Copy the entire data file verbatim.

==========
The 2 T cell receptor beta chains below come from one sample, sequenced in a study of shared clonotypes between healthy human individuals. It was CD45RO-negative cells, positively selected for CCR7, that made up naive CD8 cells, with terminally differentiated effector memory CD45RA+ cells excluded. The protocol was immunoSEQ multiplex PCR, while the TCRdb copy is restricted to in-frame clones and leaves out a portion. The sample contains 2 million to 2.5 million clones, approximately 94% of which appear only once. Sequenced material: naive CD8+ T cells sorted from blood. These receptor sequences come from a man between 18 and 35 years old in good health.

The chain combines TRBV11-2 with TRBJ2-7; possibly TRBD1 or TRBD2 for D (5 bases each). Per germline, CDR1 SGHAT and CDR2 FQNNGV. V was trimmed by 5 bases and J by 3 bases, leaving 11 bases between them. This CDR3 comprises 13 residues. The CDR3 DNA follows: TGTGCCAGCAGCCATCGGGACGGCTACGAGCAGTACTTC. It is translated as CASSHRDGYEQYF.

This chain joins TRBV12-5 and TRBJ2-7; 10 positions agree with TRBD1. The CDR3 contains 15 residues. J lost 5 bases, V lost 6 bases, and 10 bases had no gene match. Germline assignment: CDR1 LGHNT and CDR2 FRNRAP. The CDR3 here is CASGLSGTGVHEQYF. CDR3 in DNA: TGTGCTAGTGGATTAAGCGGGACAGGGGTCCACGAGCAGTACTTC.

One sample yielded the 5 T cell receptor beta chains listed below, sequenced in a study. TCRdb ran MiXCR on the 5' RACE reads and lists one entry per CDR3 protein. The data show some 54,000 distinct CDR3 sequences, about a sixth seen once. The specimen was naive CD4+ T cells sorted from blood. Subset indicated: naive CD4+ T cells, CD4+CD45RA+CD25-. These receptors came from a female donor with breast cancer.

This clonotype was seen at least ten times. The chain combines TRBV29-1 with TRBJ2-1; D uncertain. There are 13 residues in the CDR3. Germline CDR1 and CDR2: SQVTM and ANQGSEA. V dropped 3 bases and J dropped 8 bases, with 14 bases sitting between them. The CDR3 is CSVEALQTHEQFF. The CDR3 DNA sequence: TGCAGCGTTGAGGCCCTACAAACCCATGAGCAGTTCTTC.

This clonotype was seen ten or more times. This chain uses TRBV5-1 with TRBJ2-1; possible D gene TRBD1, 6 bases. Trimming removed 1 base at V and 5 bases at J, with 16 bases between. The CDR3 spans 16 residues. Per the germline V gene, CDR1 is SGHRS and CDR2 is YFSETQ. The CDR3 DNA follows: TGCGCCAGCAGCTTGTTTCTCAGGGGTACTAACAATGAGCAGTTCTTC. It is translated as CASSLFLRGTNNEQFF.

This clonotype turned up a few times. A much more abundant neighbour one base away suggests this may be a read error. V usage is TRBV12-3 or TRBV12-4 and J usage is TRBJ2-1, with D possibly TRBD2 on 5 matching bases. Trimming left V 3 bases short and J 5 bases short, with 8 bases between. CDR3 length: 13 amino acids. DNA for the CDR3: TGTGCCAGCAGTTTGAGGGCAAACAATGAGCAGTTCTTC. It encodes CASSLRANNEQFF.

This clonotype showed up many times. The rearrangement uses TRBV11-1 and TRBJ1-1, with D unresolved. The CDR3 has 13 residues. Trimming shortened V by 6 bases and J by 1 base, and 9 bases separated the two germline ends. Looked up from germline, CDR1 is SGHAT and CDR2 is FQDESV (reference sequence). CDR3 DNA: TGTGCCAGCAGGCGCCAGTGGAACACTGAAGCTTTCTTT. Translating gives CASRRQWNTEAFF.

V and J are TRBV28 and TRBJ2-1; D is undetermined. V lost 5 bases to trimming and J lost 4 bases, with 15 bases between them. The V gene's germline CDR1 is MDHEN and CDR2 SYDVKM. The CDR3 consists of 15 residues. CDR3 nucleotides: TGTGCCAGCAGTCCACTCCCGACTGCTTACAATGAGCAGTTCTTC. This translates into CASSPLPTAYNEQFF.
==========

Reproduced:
The 2 T cell receptor beta chains below come from one sample, sequenced in a study of shared clonotypes between healthy human individuals. It was CD45RO-negative cells, positively selected for CCR7, that made up naive CD8 cells, with terminally differentiated effector memory CD45RA+ cells excluded. The protocol was immunoSEQ multiplex PCR, while the TCRdb copy is restricted to in-frame clones and leaves out a portion. The sample contains 2 million to 2.5 million clones, approximately 94% of which appear only once. Sequenced material: naive CD8+ T cells sorted from blood. These receptor sequences come from a man between 18 and 35 years old in good health.

The chain combines TRBV11-2 with TRBJ2-7; possibly TRBD1 or TRBD2 for D (5 bases each). Per germline, CDR1 SGHAT and CDR2 FQNNGV. V was trimmed by 5 bases and J by 3 bases, leaving 11 bases between them. This CDR3 comprises 13 residues. The CDR3 DNA follows: TGTGCCAGCAGCCATCGGGACGGCTACGAGCAGTACTTC. It is translated as CASSHRDGYEQYF.

This chain joins TRBV12-5 and TRBJ2-7; 10 positions agree with TRBD1. The CDR3 contains 15 residues. J lost 5 bases, V lost 6 bases, and 10 bases had no gene match. Germline assignment: CDR1 LGHNT and CDR2 FRNRAP. The CDR3 here is CASGLSGTGVHEQYF. CDR3 in DNA: TGTGCTAGTGGATTAAGCGGGACAGGGGTCCACGAGCAGTACTTC.

One sample yielded the 5 T cell receptor beta chains listed below, sequenced in a study. TCRdb ran MiXCR on the 5' RACE reads and lists one entry per CDR3 protein. The data show some 54,000 distinct CDR3 sequences, about a sixth seen once. The specimen was naive CD4+ T cells sorted from blood. Subset indicated: naive CD4+ T cells, CD4+CD45RA+CD25-. These receptors came from a female donor with breast cancer.

This clonotype was seen at least ten times. The chain combines TRBV29-1 with TRBJ2-1; D uncertain. There are 13 residues in the CDR3. Germline CDR1 and CDR2: SQVTM and ANQGSEA. V dropped 3 bases and J dropped 8 bases, with 14 bases sitting between them. The CDR3 is CSVEALQTHEQFF. The CDR3 DNA sequence: TGCAGCGTTGAGGCCCTACAAACCCATGAGCAGTTCTTC.

This clonotype was seen ten or more times. This chain uses TRBV5-1 with TRBJ2-1; possible D gene TRBD1, 6 bases. Trimming removed 1 base at V and 5 bases at J, with 16 bases between. The CDR3 spans 16 residues. Per the germline V gene, CDR1 is SGHRS and CDR2 is YFSETQ. The CDR3 DNA follows: TGCGCCAGCAGCTTGTTTCTCAGGGGTACTAACAATGAGCAGTTCTTC. It is translated as CASSLFLRGTNNEQFF.

This clonotype turned up a few times. A much more abundant neighbour one base away suggests this may be a read error. V usage is TRBV12-3 or TRBV12-4 and J usage is TRBJ2-1, with D possibly TRBD2 on 5 matching bases. Trimming left V 3 bases short and J 5 bases short, with 8 bases between. CDR3 length: 13 amino acids. DNA for the CDR3: TGTGCCAGCAGTTTGAGGGCAAACAATGAGCAGTTCTTC. It encodes CASSLRANNEQFF.

This clonotype showed up many times. The rearrangement uses TRBV11-1 and TRBJ1-1, with D unresolved. The CDR3 has 13 residues. Trimming shortened V by 6 bases and J by 1 base, and 9 bases separated the two germline ends. Looked up from germline, CDR1 is SGHAT and CDR2 is FQDESV (reference sequence). CDR3 DNA: TGTGCCAGCAGGCGCCAGTGGAACACTGAAGCTTTCTTT. Translating gives CASRRQWNTEAFF.

V and J are TRBV28 and TRBJ2-1; D is undetermined. V lost 5 bases to trimming and J lost 4 bases, with 15 bases between them. The V gene's germline CDR1 is MDHEN and CDR2 SYDVKM. The CDR3 consists of 15 residues. CDR3 nucleotides: TGTGCCAGCAGTCCACTCCCGACTGCTTACAATGAGCAGTTCTTC. This translates into CASSPLPTAYNEQFF.